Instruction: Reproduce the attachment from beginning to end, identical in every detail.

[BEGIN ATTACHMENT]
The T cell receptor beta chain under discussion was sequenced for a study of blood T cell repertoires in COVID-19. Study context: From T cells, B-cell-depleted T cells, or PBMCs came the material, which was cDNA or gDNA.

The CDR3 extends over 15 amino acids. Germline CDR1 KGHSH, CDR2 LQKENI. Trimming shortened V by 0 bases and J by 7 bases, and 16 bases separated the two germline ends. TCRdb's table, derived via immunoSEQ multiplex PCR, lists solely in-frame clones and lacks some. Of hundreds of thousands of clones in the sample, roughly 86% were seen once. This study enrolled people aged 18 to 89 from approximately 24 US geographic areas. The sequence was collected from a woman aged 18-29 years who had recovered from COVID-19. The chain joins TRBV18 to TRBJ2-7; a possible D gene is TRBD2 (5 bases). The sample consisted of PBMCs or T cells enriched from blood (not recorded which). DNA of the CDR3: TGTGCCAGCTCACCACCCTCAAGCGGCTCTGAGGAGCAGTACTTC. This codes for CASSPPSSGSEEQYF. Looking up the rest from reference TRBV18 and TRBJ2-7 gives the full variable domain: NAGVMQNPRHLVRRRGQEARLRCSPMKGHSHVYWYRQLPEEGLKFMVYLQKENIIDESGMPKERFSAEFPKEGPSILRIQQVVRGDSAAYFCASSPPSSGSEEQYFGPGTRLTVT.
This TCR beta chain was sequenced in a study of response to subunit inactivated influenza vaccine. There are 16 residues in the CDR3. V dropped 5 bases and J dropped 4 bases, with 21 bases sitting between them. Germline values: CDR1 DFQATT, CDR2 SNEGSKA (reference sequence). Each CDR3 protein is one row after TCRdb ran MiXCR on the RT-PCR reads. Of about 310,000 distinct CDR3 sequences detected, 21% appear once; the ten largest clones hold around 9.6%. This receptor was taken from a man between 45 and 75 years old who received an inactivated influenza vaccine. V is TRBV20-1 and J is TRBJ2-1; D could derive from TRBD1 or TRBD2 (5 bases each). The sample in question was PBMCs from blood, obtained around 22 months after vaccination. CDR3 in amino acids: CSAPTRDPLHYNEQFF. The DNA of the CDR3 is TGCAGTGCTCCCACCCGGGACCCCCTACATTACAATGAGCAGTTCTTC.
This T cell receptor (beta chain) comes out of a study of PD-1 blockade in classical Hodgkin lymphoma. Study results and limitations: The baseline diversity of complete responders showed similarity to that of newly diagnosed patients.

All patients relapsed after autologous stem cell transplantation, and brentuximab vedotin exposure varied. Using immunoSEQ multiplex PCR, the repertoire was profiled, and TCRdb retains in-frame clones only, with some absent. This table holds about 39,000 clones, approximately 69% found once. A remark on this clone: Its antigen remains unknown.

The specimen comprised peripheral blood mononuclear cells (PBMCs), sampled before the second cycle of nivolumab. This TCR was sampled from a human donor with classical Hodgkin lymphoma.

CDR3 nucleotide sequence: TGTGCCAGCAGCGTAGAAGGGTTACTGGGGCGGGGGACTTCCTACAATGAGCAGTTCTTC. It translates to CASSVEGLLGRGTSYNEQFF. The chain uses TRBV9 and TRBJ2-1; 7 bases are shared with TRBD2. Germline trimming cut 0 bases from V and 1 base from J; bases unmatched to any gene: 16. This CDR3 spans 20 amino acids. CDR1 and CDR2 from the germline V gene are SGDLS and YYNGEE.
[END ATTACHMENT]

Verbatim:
The T cell receptor beta chain under discussion was sequenced for a study of blood T cell repertoires in COVID-19. Study context: From T cells, B-cell-depleted T cells, or PBMCs came the material, which was cDNA or gDNA.

The CDR3 extends over 15 amino acids. Germline CDR1 KGHSH, CDR2 LQKENI. Trimming shortened V by 0 bases and J by 7 bases, and 16 bases separated the two germline ends. TCRdb's table, derived via immunoSEQ multiplex PCR, lists solely in-frame clones and lacks some. Of hundreds of thousands of clones in the sample, roughly 86% were seen once. This study enrolled people aged 18 to 89 from approximately 24 US geographic areas. The sequence was collected from a woman aged 18-29 years who had recovered from COVID-19. The chain joins TRBV18 to TRBJ2-7; a possible D gene is TRBD2 (5 bases). The sample consisted of PBMCs or T cells enriched from blood (not recorded which). DNA of the CDR3: TGTGCCAGCTCACCACCCTCAAGCGGCTCTGAGGAGCAGTACTTC. This codes for CASSPPSSGSEEQYF. Looking up the rest from reference TRBV18 and TRBJ2-7 gives the full variable domain: NAGVMQNPRHLVRRRGQEARLRCSPMKGHSHVYWYRQLPEEGLKFMVYLQKENIIDESGMPKERFSAEFPKEGPSILRIQQVVRGDSAAYFCASSPPSSGSEEQYFGPGTRLTVT.
This TCR beta chain was sequenced in a study of response to subunit inactivated influenza vaccine. There are 16 residues in the CDR3. V dropped 5 bases and J dropped 4 bases, with 21 bases sitting between them. Germline values: CDR1 DFQATT, CDR2 SNEGSKA (reference sequence). Each CDR3 protein is one row after TCRdb ran MiXCR on the RT-PCR reads. Of about 310,000 distinct CDR3 sequences detected, 21% appear once; the ten largest clones hold around 9.6%. This receptor was taken from a man between 45 and 75 years old who received an inactivated influenza vaccine. V is TRBV20-1 and J is TRBJ2-1; D could derive from TRBD1 or TRBD2 (5 bases each). The sample in question was PBMCs from blood, obtained around 22 months after vaccination. CDR3 in amino acids: CSAPTRDPLHYNEQFF. The DNA of the CDR3 is TGCAGTGCTCCCACCCGGGACCCCCTACATTACAATGAGCAGTTCTTC.
This T cell receptor (beta chain) comes out of a study of PD-1 blockade in classical Hodgkin lymphoma. Study results and limitations: The baseline diversity of complete responders showed similarity to that of newly diagnosed patients.

All patients relapsed after autologous stem cell transplantation, and brentuximab vedotin exposure varied. Using immunoSEQ multiplex PCR, the repertoire was profiled, and TCRdb retains in-frame clones only, with some absent. This table holds about 39,000 clones, approximately 69% found once. A remark on this clone: Its antigen remains unknown.

The specimen comprised peripheral blood mononuclear cells (PBMCs), sampled before the second cycle of nivolumab. This TCR was sampled from a human donor with classical Hodgkin lymphoma.

CDR3 nucleotide sequence: TGTGCCAGCAGCGTAGAAGGGTTACTGGGGCGGGGGACTTCCTACAATGAGCAGTTCTTC. It translates to CASSVEGLLGRGTSYNEQFF. The chain uses TRBV9 and TRBJ2-1; 7 bases are shared with TRBD2. Germline trimming cut 0 bases from V and 1 base from J; bases unmatched to any gene: 16. This CDR3 spans 20 amino acids. CDR1 and CDR2 from the germline V gene are SGDLS and YYNGEE.